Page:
Subclass Rosidaetakhtajan 1966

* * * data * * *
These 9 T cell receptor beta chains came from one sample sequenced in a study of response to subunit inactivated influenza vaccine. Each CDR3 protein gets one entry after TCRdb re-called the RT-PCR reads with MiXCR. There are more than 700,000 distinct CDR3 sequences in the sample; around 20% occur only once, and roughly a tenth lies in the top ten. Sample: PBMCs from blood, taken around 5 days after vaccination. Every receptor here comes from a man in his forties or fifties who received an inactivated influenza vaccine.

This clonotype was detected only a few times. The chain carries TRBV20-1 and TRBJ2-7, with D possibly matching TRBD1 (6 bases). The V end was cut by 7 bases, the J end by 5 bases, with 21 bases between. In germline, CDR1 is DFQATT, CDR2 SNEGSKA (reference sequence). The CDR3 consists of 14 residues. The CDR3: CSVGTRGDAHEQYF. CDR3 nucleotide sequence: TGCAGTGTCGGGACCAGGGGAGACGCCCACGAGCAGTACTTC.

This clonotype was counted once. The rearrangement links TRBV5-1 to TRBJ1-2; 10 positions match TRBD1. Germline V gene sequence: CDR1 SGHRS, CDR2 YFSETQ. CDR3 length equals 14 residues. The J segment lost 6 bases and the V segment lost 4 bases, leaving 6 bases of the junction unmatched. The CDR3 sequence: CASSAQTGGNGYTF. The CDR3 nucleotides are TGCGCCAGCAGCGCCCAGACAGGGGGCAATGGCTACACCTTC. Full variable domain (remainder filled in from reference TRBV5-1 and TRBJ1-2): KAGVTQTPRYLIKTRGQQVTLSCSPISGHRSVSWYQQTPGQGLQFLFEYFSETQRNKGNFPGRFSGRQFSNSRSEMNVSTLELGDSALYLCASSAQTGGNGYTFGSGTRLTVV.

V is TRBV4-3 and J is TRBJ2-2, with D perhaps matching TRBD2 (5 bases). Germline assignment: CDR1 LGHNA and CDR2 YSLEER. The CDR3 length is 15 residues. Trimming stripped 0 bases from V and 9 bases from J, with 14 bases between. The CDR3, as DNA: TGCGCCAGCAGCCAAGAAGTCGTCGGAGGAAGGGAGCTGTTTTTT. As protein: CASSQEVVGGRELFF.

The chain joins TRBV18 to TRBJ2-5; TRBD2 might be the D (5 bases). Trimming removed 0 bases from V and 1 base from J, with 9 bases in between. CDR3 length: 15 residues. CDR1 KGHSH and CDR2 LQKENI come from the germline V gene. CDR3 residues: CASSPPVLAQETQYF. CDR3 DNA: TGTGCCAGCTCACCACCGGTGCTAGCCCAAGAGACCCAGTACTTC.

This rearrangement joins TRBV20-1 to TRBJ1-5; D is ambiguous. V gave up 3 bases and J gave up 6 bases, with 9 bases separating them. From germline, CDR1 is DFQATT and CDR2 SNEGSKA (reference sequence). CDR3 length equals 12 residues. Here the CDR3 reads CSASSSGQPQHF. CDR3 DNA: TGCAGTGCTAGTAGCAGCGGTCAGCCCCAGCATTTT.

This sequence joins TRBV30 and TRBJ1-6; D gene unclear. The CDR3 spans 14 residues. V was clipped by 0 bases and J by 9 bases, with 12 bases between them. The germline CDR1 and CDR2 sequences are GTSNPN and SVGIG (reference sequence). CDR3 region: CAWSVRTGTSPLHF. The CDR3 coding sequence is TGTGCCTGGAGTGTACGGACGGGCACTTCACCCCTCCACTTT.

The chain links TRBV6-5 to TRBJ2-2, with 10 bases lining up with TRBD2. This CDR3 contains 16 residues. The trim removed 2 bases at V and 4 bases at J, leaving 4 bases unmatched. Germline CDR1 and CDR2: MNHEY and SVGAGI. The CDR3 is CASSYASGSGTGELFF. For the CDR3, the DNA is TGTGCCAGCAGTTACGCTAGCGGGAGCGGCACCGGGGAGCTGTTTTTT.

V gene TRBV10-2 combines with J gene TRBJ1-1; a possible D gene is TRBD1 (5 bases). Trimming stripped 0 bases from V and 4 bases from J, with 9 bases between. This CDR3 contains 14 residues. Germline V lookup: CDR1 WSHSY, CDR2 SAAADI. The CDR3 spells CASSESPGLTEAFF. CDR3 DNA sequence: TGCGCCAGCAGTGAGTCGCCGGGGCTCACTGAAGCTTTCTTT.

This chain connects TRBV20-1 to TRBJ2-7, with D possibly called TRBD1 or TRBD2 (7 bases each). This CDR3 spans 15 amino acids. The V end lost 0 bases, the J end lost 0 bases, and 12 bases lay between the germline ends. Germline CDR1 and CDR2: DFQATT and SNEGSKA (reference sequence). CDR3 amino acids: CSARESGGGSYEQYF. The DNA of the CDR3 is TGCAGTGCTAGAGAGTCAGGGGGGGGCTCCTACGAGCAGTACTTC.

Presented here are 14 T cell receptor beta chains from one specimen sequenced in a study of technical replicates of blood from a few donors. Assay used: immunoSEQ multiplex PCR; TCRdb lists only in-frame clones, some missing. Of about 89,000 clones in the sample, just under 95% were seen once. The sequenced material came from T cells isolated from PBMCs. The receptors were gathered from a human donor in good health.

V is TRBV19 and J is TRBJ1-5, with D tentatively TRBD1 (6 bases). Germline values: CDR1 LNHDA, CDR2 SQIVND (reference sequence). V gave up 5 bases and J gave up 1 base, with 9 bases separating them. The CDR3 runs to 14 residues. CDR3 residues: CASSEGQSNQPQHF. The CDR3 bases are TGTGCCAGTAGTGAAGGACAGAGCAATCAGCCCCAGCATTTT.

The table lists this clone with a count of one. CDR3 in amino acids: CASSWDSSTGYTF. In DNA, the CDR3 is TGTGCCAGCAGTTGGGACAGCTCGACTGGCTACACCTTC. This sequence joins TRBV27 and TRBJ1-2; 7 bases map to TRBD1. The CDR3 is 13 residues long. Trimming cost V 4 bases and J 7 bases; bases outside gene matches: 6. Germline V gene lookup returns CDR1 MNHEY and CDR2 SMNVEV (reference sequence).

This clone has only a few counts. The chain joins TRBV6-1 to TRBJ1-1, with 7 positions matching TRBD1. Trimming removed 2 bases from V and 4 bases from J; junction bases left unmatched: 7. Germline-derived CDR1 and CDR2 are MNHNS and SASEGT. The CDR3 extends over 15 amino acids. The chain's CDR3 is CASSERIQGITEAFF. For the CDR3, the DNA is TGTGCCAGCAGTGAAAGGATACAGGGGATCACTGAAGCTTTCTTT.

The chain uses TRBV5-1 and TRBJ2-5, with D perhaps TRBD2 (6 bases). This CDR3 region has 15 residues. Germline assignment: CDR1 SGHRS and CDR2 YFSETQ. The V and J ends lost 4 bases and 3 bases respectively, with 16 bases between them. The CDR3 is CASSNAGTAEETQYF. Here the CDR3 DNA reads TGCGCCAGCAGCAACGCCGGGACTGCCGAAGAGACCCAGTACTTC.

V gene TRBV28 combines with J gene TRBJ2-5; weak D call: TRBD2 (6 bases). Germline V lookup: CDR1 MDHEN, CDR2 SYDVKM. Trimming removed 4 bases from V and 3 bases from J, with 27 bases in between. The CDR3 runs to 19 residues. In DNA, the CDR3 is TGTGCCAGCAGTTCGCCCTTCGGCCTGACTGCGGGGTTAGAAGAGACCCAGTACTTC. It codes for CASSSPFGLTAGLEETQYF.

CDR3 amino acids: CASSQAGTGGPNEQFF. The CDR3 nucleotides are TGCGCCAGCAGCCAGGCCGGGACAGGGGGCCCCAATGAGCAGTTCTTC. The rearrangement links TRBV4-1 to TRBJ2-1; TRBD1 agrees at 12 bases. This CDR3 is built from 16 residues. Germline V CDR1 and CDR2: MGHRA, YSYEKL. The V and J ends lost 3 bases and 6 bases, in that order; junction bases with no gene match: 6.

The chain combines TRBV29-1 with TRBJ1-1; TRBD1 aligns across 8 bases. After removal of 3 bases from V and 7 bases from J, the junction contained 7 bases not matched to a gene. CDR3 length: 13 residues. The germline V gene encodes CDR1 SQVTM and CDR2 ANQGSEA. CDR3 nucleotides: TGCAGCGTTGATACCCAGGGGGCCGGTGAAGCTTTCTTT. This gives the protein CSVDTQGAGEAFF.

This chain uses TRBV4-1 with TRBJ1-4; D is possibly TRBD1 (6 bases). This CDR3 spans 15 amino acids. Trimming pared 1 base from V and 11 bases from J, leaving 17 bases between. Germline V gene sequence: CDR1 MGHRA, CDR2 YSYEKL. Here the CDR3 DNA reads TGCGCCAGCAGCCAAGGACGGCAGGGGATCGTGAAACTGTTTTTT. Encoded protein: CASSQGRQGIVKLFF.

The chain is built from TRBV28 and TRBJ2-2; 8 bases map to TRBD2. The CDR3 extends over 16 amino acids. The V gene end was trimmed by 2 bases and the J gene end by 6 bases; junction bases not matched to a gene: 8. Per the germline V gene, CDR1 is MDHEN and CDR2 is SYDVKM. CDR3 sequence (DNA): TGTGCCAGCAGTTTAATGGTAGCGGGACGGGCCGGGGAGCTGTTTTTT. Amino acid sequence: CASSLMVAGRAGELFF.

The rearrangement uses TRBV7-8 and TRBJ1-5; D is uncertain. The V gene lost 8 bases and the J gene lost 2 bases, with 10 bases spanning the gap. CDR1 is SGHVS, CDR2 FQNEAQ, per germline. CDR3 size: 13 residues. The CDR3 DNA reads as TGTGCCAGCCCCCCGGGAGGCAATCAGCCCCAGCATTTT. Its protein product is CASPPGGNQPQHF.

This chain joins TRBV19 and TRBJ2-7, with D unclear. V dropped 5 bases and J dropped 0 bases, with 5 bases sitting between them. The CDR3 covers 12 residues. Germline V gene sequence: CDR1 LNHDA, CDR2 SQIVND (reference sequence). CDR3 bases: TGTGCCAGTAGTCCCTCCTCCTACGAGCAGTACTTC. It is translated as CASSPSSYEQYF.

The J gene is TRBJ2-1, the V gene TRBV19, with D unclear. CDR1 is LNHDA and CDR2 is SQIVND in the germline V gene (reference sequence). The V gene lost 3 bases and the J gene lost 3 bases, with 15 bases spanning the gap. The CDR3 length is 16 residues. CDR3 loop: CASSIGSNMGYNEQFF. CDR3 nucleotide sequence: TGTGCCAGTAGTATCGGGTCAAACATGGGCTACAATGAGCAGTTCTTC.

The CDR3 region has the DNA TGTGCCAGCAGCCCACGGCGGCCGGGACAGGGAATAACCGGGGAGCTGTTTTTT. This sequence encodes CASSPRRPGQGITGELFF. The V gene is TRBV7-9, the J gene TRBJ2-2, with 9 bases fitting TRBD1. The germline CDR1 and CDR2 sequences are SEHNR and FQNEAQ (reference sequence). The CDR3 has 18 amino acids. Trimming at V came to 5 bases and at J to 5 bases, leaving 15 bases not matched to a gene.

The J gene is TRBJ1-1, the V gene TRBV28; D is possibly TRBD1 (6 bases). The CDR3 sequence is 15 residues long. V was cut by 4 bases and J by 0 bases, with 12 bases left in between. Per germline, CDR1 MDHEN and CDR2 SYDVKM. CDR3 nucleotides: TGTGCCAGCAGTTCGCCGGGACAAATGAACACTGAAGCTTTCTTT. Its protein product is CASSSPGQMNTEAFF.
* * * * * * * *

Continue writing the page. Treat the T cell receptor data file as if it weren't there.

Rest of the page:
The subclass Rosidae is a large group which consists of 18 orders, 114 families, and about 58000 species of trees, shrubs, herbs and climbers thought to have originated from the subclass Magnoliidae in the early Upper Cretaceous period (Appendix I). The chemical weapons used by Rosidae, especially the primitive ones, are hydrolyzable tannins inherited from Magnoliidae. Other noticeable secondary metabolites of Rosidae are cyanogen glycosides, triterpenes, alkaloids and iridoids.The leaves of Rosidae are pinnate, serrate, and stipulate. The flowers include a definite number of sepals and petals which are free and inserted in a nectary disc from which several stamens develop, initiating a centripetal sequence. The ovary in Rosidae comprises of 2 to several locules, containing 1 or 2 ovules per locule. Countless plant species from the Rosidae prove to be useful agricultural and pharmaceutical products. The order Rosales is the most archaic order of Rosidae and is a common ancestor to all other orders in this subclass.

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